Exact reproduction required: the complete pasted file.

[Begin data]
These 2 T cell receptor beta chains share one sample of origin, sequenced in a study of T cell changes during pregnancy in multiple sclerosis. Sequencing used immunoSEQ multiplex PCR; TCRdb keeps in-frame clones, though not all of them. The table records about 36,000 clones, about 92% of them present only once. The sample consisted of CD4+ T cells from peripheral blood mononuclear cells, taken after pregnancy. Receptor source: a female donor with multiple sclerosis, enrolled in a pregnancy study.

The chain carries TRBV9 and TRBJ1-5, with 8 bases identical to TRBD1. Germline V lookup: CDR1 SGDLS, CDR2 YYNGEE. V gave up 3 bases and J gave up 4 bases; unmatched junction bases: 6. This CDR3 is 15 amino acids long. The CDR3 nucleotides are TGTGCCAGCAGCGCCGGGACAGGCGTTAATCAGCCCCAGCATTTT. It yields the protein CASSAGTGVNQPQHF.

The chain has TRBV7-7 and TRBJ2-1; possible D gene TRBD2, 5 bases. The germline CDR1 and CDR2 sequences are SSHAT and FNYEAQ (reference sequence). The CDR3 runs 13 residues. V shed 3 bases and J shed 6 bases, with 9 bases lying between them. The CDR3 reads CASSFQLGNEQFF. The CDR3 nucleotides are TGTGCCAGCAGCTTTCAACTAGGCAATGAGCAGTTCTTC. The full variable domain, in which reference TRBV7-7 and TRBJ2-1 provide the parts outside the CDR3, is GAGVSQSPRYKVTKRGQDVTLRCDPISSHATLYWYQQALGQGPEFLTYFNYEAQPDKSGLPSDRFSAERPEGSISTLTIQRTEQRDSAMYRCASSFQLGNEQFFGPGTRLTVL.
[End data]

These 2 T cell receptor beta chains share one sample of origin, sequenced in a study of T cell changes during pregnancy in multiple sclerosis. Sequencing used immunoSEQ multiplex PCR; TCRdb keeps in-frame clones, though not all of them. The table records about 36,000 clones, about 92% of them present only once. The sample consisted of CD4+ T cells from peripheral blood mononuclear cells, taken after pregnancy. Receptor source: a female donor with multiple sclerosis, enrolled in a pregnancy study.

The chain carries TRBV9 and TRBJ1-5, with 8 bases identical to TRBD1. Germline V lookup: CDR1 SGDLS, CDR2 YYNGEE. V gave up 3 bases and J gave up 4 bases; unmatched junction bases: 6. This CDR3 is 15 amino acids long. The CDR3 nucleotides are TGTGCCAGCAGCGCCGGGACAGGCGTTAATCAGCCCCAGCATTTT. It yields the protein CASSAGTGVNQPQHF.

The chain has TRBV7-7 and TRBJ2-1; possible D gene TRBD2, 5 bases. The germline CDR1 and CDR2 sequences are SSHAT and FNYEAQ (reference sequence). The CDR3 runs 13 residues. V shed 3 bases and J shed 6 bases, with 9 bases lying between them. The CDR3 reads CASSFQLGNEQFF. The CDR3 nucleotides are TGTGCCAGCAGCTTTCAACTAGGCAATGAGCAGTTCTTC. The full variable domain, in which reference TRBV7-7 and TRBJ2-1 provide the parts outside the CDR3, is GAGVSQSPRYKVTKRGQDVTLRCDPISSHATLYWYQQALGQGPEFLTYFNYEAQPDKSGLPSDRFSAERPEGSISTLTIQRTEQRDSAMYRCASSFQLGNEQFFGPGTRLTVL.